On Tue, Jun 20, 2017 at 3:48 PM, Scott BrandenI don't understand what you mean by fallback compatible then.
Hi Rob,Use of of_machine_is_compatible in drivers will result in the same
On 17-06-18 07:04 AM, Rob Herring wrote:
On Mon, Jun 12, 2017 at 01:26:00PM -0700, Arun Parameswaran wrote:
Add device tree binding documentation for the Broadcom DTEBindings describe h/w, not drivers.
PTP clock driver.
Signed-off-by: Arun Parameswaran <arun.parameswaran@xxxxxxxxxxxx>
Documentation/devicetree/bindings/ptp/brcm,ptp-dte.txt | 13
1 file changed, 13 insertions(+)
create mode 100644
diff --git a/Documentation/devicetree/bindings/ptp/brcm,ptp-dte.txt
new file mode 100644
@@ -0,0 +1,13 @@
+* Broadcom Digital Timing Engine(DTE) based PTP clock driver
+Looks too generic. You need SoC specific compatible strings.
+- compatible: should be "brcm,ptp-dte"
Rob, could you please help me understand the use of adding SoC specific
I still don't get it.
It's my understanding that the SoC compatibility string is to future proof
between different versions of the hardware block due to integration issues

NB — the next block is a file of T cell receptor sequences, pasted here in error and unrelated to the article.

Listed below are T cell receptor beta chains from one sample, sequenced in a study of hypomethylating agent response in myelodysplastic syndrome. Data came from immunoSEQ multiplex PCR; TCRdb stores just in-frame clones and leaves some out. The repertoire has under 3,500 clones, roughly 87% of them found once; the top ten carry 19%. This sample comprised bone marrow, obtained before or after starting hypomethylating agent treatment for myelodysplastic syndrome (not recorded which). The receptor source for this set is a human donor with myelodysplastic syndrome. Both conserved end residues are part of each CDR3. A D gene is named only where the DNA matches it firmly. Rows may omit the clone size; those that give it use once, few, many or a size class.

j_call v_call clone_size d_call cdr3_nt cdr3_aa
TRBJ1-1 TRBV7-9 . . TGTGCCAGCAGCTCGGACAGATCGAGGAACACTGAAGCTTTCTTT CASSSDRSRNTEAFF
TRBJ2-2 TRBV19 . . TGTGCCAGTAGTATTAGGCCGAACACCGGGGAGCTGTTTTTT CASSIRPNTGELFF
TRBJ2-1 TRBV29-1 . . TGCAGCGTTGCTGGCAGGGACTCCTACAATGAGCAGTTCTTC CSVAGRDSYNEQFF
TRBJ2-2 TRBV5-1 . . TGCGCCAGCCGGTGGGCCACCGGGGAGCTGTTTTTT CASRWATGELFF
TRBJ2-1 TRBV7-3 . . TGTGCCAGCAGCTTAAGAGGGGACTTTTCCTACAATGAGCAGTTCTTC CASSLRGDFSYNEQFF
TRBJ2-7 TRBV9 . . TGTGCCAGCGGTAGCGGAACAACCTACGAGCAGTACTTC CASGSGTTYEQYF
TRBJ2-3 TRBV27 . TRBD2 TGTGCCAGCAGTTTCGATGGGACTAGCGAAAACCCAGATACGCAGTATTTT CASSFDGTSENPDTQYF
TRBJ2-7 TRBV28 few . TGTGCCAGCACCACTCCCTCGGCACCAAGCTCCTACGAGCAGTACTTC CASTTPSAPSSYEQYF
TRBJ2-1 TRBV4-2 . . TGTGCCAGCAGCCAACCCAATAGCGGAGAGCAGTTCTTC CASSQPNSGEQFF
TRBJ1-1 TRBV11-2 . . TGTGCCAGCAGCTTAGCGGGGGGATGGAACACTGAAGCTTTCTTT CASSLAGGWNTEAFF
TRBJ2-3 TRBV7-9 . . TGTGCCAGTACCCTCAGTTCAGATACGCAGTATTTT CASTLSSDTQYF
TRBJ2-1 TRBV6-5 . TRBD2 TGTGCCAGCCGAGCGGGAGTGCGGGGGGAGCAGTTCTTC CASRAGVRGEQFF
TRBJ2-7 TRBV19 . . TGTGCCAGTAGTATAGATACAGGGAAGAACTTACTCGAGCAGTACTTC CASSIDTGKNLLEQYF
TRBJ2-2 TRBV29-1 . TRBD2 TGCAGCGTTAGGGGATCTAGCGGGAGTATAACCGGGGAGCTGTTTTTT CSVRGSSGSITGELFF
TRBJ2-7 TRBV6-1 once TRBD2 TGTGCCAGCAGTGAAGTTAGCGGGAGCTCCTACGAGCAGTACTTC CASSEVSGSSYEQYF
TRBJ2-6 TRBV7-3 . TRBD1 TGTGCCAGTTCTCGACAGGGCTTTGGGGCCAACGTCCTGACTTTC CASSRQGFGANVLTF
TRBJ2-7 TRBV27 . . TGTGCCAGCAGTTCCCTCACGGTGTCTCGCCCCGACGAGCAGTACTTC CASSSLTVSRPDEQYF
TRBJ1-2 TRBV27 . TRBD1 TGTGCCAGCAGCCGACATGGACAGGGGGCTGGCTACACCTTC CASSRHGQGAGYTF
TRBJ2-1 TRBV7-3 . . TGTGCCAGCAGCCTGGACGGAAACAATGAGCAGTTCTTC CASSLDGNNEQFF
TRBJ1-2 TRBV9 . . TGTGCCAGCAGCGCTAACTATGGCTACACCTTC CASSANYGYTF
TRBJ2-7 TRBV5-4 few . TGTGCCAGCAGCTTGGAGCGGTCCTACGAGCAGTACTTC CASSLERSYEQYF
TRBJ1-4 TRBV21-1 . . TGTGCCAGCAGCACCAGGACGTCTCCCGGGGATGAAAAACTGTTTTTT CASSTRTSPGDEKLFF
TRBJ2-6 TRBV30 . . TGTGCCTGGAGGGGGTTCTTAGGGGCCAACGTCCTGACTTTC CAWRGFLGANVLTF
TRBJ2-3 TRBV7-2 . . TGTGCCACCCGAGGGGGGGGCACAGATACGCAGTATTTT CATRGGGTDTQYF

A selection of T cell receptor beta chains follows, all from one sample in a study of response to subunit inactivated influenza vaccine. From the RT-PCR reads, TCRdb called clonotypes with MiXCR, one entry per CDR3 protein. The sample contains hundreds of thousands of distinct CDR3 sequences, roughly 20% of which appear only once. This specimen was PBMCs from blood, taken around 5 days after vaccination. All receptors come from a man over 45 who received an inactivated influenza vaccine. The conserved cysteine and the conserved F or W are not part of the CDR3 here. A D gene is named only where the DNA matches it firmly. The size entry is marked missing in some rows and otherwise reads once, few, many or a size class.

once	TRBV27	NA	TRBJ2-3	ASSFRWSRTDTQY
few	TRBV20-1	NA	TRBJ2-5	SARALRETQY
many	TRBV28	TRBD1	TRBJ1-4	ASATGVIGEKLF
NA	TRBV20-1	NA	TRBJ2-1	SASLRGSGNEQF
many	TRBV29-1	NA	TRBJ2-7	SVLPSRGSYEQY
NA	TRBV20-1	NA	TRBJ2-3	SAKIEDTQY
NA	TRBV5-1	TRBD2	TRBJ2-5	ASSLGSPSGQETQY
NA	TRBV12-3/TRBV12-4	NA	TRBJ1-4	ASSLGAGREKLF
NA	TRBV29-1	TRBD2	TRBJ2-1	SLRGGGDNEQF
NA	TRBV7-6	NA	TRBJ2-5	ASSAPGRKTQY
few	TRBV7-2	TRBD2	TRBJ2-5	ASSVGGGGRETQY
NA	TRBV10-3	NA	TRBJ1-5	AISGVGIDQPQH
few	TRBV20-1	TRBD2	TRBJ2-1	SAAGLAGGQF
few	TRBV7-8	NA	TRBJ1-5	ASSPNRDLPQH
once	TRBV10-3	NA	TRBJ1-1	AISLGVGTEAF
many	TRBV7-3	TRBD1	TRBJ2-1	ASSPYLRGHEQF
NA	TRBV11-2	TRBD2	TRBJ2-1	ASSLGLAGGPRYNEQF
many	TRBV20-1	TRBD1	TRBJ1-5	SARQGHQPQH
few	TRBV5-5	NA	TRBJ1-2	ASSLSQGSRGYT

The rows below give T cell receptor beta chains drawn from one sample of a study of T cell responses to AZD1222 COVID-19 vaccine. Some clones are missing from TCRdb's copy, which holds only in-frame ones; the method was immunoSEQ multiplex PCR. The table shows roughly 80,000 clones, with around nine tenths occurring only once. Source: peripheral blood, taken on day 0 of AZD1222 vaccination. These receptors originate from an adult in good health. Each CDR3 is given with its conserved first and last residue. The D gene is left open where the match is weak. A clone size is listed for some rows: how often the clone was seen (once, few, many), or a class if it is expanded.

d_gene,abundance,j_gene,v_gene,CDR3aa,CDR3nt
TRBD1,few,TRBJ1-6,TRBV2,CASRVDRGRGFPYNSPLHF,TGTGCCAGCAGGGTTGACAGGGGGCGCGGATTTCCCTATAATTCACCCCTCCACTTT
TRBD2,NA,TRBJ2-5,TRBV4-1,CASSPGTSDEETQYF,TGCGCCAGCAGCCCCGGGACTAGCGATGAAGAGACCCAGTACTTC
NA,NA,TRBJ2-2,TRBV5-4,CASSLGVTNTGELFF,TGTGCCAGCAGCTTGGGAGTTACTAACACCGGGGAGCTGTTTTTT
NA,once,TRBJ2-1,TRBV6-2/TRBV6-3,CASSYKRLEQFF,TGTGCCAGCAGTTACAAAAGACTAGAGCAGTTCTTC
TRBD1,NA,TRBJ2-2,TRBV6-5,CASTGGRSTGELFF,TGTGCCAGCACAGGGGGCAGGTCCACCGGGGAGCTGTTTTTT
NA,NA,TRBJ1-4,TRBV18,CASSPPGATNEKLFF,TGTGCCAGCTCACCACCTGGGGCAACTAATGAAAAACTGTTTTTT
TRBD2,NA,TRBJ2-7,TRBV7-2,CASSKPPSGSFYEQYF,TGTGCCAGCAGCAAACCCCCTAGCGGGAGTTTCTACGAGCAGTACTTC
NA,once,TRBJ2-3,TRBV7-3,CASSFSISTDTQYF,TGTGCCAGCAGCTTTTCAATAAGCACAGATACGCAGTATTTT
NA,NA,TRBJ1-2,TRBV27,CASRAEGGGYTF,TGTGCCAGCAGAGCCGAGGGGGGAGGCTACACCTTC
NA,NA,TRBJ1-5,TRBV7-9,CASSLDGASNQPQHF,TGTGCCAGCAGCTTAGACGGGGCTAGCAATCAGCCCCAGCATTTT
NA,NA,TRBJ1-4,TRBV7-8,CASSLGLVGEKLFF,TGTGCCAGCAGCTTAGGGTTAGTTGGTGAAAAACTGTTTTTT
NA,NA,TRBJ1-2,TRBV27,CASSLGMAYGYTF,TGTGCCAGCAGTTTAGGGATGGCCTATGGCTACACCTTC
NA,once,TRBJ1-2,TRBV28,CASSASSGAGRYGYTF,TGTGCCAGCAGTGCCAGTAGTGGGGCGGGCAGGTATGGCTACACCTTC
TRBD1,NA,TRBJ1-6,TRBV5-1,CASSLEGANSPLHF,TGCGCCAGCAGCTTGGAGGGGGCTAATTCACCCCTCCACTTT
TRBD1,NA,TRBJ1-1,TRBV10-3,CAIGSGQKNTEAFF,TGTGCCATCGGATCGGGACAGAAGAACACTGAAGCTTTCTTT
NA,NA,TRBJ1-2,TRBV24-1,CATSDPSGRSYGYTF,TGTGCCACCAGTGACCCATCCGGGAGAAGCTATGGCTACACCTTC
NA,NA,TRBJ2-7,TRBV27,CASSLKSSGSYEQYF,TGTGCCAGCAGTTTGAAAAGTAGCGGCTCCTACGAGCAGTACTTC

or any other reason.
You can then compare in your driver because the strings were already used in
That would make sense if you can't already differentiate what SoC you are
But the SoC is already specified in the root of the device tree in the
Why can't you just use of_machine_is_compatible inside your driver when
mess we had with machine_is_X defines pre-DT. It practically
guarantees that you must update the driver for a new SoC (with
fallback compatibles you don't). Plus the matching logic for
of_machine_is_compatible is open coded logic in every driver which is
worse IMO than having a standard match table.
Please explain what I'm missing. I see other drivers already following theIf the IP blocks are all the same, you don't have to add them to any
approach and it makes more sense to me than adding SoC specific compatible
strings into every
drivers, just add fallback compatibles.